The Case Of The Repo Man Who Ran Off With The Car Owner

Annette failed to make her car loan payments. This default resulted in a visit from Ted the repo man. When Ted was about to drive away with Annette’s car, Annette decided that it was a good time to remove some personal items from the trunk. Ted, being a conscientious employee, wasn’t deterred. He drove off with Annette still clinging to the tow bar, trying to open the trunk. Annette was flung to the ground like a sacked quarterback. Her knee was cut up in the process.

Annette sued the repo man and his company. Trying to add insult to injury, they tried to obtain insurance coverage from Annette’s car insurance policy. That is, Ted and the repo company tried to force Annette’s insurance company to pay compensation for the injuries that they themselves had caused her to suffer.

Why should Annette’s insurance company have to pay, you ask? Because, claimed the friendly repo man, an automobile insurance policy covers not only the car owner but also any permitted drivers. So, for example, if a car owner lends his car to a friend, and the friend has an accident, the friend is covered by the owner’s policy.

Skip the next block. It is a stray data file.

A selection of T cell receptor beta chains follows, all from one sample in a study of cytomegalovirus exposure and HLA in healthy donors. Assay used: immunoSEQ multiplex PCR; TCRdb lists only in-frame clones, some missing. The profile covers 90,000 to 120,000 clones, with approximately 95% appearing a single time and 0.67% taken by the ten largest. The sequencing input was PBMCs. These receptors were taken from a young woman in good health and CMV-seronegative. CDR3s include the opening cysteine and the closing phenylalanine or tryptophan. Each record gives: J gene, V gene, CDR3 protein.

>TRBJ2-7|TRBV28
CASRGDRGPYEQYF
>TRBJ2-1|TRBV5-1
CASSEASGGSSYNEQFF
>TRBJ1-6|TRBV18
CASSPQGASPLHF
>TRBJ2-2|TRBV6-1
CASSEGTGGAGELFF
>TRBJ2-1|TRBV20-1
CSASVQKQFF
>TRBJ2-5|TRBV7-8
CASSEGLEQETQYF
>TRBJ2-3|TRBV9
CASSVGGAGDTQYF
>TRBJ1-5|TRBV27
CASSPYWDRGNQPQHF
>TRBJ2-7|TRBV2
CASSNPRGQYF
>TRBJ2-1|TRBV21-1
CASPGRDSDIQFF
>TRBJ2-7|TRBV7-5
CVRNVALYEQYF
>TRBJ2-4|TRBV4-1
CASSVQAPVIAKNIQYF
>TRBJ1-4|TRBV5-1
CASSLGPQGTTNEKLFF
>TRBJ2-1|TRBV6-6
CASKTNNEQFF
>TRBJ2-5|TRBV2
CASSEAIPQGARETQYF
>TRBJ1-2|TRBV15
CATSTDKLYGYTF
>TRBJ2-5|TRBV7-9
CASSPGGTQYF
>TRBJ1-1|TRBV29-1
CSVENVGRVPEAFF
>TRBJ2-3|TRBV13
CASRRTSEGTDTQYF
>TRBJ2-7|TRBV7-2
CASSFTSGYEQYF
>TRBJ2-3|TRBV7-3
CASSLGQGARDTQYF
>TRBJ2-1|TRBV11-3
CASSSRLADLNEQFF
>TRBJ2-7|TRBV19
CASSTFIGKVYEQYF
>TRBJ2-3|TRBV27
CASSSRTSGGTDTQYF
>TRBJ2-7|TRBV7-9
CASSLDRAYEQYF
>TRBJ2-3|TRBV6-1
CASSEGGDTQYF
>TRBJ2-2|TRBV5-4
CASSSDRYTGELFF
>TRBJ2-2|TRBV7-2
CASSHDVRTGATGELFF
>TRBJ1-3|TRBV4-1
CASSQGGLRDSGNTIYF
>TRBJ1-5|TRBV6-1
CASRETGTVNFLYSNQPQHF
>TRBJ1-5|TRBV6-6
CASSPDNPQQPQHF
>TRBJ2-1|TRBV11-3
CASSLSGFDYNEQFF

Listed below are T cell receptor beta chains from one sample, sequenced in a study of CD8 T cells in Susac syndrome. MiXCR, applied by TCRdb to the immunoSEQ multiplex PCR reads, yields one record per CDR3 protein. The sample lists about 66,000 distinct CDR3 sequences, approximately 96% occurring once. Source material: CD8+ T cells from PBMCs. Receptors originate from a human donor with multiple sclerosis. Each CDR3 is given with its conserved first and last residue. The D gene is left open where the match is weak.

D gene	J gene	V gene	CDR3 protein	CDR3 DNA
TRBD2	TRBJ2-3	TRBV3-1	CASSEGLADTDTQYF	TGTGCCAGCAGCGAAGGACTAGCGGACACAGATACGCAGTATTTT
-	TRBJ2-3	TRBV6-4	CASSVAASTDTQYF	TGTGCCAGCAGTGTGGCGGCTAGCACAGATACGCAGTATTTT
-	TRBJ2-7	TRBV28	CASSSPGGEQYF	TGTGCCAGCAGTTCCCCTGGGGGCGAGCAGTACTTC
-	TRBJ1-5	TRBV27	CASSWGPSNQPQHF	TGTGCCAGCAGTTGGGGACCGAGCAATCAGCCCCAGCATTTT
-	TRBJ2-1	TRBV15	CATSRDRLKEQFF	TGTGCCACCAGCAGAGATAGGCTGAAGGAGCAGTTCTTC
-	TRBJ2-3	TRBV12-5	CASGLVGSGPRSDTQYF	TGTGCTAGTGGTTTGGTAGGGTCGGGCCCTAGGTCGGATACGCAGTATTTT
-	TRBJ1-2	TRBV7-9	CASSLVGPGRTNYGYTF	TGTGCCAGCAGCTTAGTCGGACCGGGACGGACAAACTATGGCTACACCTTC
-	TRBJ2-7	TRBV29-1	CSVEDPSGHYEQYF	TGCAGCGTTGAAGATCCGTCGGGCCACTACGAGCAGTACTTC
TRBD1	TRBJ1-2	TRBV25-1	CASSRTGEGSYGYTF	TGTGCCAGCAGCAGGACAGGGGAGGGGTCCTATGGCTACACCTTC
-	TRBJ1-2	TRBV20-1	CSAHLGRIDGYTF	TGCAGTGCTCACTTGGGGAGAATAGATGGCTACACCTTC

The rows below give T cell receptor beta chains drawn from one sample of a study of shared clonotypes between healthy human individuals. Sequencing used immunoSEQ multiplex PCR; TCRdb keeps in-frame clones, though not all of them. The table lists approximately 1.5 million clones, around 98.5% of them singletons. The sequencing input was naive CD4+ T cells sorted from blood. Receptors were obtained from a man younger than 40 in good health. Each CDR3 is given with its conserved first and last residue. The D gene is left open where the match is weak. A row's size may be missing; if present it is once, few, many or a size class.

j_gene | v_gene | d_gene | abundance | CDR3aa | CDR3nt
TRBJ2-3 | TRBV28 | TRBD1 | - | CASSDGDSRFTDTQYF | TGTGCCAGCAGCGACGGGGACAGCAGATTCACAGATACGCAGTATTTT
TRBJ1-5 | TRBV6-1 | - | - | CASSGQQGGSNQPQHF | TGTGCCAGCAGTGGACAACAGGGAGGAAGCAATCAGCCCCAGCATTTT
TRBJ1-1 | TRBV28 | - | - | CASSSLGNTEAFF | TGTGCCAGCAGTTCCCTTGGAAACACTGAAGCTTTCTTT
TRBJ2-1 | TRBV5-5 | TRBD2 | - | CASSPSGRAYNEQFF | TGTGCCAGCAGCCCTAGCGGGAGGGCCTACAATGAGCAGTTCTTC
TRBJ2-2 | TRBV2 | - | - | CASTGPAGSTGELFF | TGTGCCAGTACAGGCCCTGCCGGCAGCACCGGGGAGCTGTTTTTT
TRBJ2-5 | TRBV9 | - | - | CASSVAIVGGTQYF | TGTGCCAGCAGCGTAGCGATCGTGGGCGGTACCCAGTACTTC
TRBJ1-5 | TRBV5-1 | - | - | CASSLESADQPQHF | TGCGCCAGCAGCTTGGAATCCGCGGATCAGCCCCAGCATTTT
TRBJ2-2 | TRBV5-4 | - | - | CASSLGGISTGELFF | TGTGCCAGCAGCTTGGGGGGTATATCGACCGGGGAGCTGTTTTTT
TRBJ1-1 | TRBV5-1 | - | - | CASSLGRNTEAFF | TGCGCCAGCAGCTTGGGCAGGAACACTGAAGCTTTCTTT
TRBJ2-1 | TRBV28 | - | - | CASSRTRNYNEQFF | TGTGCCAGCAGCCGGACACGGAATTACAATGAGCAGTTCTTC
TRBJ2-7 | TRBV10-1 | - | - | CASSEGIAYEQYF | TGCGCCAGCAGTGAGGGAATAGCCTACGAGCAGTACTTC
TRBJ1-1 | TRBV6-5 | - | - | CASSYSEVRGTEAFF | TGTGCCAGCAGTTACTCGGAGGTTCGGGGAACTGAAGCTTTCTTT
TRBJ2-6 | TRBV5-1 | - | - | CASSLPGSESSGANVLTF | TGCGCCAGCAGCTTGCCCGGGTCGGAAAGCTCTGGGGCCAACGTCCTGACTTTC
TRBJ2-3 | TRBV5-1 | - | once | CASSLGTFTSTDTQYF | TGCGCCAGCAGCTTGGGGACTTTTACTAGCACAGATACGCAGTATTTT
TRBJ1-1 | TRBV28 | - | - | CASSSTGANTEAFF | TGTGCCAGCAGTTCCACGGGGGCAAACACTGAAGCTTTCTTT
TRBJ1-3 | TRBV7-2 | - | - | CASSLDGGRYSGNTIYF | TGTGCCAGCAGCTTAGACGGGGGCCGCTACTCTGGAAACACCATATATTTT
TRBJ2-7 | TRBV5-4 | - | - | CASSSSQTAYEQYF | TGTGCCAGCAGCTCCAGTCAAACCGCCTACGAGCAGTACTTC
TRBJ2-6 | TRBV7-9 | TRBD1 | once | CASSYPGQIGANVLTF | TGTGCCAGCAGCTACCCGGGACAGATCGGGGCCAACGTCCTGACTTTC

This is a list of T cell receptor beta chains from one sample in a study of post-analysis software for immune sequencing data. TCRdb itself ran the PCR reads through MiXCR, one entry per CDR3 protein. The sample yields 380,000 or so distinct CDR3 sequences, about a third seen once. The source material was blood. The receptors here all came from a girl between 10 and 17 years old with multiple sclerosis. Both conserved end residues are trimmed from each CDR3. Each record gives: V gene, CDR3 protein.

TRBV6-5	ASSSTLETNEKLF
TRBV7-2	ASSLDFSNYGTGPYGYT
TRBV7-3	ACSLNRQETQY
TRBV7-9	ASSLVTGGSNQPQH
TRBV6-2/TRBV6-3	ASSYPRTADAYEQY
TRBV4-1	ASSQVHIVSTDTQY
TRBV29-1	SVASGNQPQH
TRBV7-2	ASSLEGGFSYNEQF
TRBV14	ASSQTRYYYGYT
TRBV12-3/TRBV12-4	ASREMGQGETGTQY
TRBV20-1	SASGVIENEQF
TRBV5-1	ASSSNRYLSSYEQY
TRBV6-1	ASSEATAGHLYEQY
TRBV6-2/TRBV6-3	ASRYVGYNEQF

The repo company conceded that Ted was not Annette’s friend (at least not a very close one). However, Ted was authorized by the car loan agreement that Annette signed to repossess the car if Annette did not pay. Therefore, the company argued, he was a permitted driver and covered by the policy.

No way, ruled the appellate court. The word permitted implies that permission can be denied. Surely, the repo company would not claim that Annette could default on her loan and then refuse to permit repossession of the car. Therefore, the repo company and Ted could only ask their own insurance company, not Annette’s, to pay for Annette’s injuries. If their premium went up because of that, too bad.

The court’s ruling makes sense. However, I must report that the court did not decide the question that everyone wants to know: whether Ted, Annette, or both of them, should be nominated for the 2012 World’s Most Clueless Litigant prize.